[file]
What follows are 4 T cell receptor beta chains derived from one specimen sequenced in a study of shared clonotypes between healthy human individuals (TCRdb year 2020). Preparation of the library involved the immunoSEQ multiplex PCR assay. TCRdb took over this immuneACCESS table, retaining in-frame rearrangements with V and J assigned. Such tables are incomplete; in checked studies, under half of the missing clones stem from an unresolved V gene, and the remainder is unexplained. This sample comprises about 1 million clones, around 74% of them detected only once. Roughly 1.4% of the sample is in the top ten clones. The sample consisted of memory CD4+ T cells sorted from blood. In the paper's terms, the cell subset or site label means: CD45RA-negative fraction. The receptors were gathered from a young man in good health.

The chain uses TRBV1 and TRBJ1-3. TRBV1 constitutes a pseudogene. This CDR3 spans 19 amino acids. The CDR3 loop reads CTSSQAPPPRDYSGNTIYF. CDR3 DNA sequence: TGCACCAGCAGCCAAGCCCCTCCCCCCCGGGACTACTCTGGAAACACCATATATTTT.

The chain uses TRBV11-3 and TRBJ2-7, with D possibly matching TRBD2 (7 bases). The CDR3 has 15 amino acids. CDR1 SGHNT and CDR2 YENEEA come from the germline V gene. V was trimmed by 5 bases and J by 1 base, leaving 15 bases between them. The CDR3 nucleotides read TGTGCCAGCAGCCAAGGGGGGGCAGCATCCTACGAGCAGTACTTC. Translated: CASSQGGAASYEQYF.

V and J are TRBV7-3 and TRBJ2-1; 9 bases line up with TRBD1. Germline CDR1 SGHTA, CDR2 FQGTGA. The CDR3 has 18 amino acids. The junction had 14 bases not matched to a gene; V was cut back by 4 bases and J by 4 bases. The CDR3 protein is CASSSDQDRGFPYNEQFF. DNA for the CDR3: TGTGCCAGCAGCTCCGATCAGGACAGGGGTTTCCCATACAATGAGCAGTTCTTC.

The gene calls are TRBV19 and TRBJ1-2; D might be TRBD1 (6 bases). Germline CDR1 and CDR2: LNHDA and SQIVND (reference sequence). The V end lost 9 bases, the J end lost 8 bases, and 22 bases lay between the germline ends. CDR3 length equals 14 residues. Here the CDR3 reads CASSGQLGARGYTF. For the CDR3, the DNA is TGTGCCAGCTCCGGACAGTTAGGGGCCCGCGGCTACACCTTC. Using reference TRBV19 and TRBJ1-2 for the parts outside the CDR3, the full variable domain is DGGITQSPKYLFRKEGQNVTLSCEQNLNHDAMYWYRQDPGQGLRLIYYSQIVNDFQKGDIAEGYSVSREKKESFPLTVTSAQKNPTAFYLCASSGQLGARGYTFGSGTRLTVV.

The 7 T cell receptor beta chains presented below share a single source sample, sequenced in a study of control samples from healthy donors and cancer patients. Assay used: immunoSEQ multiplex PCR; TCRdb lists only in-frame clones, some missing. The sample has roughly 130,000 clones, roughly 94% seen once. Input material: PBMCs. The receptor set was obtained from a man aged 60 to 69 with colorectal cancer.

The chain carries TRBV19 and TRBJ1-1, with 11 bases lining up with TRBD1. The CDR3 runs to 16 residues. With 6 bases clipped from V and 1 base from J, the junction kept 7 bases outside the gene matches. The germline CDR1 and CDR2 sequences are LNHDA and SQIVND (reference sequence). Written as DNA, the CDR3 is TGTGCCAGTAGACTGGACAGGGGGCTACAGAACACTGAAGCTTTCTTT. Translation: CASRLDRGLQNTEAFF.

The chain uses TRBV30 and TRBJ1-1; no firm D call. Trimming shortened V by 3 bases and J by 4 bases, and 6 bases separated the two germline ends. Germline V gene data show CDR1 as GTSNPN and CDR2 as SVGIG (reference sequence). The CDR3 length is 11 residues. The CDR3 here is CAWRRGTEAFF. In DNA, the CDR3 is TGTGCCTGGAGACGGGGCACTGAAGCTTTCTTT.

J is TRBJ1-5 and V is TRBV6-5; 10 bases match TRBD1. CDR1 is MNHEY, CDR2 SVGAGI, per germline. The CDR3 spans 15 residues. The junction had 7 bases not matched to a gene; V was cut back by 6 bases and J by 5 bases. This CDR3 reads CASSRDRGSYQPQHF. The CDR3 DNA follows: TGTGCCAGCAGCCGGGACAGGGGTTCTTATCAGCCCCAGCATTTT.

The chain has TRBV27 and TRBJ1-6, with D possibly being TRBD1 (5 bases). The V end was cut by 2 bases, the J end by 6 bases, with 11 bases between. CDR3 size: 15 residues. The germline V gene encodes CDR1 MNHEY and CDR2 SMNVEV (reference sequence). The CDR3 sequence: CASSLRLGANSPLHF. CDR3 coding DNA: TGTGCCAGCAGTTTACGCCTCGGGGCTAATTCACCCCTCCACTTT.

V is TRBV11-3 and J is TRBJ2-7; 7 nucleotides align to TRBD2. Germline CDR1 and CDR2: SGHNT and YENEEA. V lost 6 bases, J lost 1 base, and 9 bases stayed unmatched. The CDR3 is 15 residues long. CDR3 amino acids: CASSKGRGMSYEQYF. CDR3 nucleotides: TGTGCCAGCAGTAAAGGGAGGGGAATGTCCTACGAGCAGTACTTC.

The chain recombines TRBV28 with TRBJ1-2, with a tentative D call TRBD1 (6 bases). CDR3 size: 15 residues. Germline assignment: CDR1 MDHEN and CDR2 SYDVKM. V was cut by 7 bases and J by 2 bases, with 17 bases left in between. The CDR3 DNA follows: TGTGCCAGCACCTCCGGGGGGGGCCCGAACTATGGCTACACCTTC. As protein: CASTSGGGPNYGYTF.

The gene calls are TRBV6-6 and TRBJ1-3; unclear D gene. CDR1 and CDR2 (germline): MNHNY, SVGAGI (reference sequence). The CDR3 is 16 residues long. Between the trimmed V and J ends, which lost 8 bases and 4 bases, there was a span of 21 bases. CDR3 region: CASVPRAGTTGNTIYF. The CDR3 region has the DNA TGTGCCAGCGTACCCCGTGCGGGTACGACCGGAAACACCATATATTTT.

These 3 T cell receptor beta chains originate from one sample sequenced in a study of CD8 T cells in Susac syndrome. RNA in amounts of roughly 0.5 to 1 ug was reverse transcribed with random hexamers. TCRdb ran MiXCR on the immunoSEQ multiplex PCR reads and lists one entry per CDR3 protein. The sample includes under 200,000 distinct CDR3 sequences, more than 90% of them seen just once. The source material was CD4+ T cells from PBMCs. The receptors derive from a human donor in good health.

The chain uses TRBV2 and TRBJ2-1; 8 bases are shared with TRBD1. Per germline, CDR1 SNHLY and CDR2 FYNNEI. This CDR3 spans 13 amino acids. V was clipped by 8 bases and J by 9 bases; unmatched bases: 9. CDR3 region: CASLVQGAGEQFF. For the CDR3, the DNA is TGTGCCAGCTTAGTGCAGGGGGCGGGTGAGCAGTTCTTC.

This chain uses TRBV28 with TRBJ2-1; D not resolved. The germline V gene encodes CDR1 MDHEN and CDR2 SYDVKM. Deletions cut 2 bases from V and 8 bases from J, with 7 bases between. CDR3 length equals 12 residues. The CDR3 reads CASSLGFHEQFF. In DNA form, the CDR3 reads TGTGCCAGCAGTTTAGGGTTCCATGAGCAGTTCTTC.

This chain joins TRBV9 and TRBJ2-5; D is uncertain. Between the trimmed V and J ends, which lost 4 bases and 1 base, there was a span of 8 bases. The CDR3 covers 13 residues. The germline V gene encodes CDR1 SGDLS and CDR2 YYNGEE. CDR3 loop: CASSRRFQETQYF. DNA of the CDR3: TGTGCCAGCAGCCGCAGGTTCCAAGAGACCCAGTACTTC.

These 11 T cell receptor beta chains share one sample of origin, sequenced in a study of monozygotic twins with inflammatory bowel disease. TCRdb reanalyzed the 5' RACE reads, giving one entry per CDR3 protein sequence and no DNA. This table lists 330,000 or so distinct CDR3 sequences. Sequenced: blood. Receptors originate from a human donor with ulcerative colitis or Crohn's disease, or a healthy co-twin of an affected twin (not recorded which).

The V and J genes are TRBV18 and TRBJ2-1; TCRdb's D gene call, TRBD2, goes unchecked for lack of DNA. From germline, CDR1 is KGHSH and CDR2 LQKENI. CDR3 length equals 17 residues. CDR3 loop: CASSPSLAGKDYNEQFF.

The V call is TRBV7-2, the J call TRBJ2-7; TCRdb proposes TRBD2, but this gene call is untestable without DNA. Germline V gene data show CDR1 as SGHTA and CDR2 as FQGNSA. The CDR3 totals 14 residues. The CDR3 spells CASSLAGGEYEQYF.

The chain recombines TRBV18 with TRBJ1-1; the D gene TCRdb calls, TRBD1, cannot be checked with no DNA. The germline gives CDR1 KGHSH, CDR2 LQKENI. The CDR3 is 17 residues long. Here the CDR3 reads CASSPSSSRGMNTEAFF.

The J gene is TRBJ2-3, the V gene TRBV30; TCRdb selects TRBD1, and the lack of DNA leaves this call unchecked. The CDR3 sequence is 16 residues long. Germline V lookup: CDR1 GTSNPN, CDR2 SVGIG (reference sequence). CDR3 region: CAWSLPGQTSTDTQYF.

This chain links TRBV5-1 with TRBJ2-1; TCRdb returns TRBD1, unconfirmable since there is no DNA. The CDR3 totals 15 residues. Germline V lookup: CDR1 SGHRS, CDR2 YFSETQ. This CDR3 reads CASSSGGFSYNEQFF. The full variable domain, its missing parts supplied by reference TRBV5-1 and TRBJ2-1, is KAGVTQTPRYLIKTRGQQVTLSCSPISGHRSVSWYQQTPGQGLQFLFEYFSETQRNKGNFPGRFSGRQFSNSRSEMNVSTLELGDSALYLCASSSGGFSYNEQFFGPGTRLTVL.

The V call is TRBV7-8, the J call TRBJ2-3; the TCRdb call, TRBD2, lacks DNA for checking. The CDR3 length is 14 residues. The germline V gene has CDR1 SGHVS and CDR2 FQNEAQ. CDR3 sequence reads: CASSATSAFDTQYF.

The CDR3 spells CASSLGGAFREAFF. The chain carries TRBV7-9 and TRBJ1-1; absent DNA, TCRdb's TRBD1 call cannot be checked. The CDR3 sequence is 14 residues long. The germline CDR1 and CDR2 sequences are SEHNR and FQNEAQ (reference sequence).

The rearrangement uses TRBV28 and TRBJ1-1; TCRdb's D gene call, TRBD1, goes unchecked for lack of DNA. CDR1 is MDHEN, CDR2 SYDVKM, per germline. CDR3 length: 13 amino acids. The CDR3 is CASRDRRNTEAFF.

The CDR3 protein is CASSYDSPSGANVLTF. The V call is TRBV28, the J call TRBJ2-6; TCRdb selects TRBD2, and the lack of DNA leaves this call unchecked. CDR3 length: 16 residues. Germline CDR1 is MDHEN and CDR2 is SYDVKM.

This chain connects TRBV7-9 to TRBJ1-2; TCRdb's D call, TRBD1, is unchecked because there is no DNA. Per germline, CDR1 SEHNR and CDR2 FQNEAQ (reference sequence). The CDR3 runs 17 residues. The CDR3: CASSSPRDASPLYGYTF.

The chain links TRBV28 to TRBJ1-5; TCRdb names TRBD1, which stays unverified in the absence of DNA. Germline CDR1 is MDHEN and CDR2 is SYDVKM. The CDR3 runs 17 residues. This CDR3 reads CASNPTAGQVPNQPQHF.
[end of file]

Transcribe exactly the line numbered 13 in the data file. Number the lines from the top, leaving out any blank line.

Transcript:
The gene calls are TRBV6-6 and TRBJ1-3; unclear D gene. CDR1 and CDR2 (germline): MNHNY, SVGAGI (reference sequence). The CDR3 is 16 residues long. Between the trimmed V and J ends, which lost 8 bases and 4 bases, there was a span of 21 bases. CDR3 region: CASVPRAGTTGNTIYF. The CDR3 region has the DNA TGTGCCAGCGTACCCCGTGCGGGTACGACCGGAAACACCATATATTTT.